New Drug Against Multidrug-Resistant Tuberculosis Developed

An international team of researchers has developed a promising new drug for the treatment of multidrug-resistant tuberculosis (TB).

Asian Scientist (Aug. 8, 2013) – An international team, led by researchers in South Korea and Singapore, has developed a promising new drug for the treatment of multidrug-resistant tuberculosis (TB) and successfully tested the therapy in mice.

TB, an infectious disease usually caused by the Mycobacterium tuberculosis pathogen, is a global health problem that kills 1.4 million people every year.

A third of the world’s population is estimated to have been infected with M. tuberculosis and although the number of new TB cases has been decreasing, the spread of multidrug-resistant strains of M. tuberculosis means that new drugs are urgently required to combat the TB pandemic.

The new drug candidate, described in a paper published in Nature Medicine, inhibits the growth of M. tuberculosis through a novel mechanism and bears no similarity to existing TB drugs. This may make it harder for TB-causing bacterial strains to develop resistance to this new drug.

To develop the drug candidate, the researchers first tested over 121,000 compounds, looking for molecules that inhibited M. tuberculosis growth in infected mouse macrophages (white blood cells that function in the immune system).

This drug screen narrowed their options down to 96 compounds, from which the two most effective were selected for further tests against multidrug-resistant M. tuberculosis strains isolated from patients.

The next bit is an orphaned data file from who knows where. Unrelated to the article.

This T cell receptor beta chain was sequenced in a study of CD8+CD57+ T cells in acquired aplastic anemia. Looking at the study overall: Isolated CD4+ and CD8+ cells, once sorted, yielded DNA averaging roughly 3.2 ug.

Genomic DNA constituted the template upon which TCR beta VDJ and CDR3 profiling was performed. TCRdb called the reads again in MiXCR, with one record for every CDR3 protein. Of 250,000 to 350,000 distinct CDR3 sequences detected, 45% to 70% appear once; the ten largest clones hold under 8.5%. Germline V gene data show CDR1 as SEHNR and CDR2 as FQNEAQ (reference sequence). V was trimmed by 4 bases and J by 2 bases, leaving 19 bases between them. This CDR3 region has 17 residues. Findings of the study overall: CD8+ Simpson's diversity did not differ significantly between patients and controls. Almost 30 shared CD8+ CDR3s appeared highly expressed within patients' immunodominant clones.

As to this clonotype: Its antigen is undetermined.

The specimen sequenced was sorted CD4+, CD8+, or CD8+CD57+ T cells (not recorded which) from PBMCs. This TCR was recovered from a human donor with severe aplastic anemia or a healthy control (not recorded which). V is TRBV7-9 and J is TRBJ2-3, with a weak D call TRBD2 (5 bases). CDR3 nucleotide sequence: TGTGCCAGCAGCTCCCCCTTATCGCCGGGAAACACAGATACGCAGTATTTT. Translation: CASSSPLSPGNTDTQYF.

Of the two compounds, one was found to be effective against the multidrug-resistant strain, suggesting it acts through a mechanism different from drugs most commonly used as TB therapy.

Almost 500 derivatives of this lead compound were synthesized and tested in the next phase of the study, resulting in the development of the optimized drug candidate known as Q203.

The researchers then demonstrated that Q203 could successfully treat TB-infected mice, making it a promising new drug for treating drug-resistant TB in humans.

The researchers plan to move Q203 into phase I clinical trials next year to determine the safety of this drug in humans.

The article can be found at: Pethe et al. (2013) Discovery Of Q203, A Potent Clinical Candidate For The Treatment Of Tuberculosis.


Copyright: Asian Scientist Magazine; Image: NIAID/Flickr/CC.
Disclaimer: This article does not necessarily reflect the views of AsianScientist or its staff.

Yew Chung is a postdoctoral research fellow at the Duke-NUS Graduate Medical School, Singapore.

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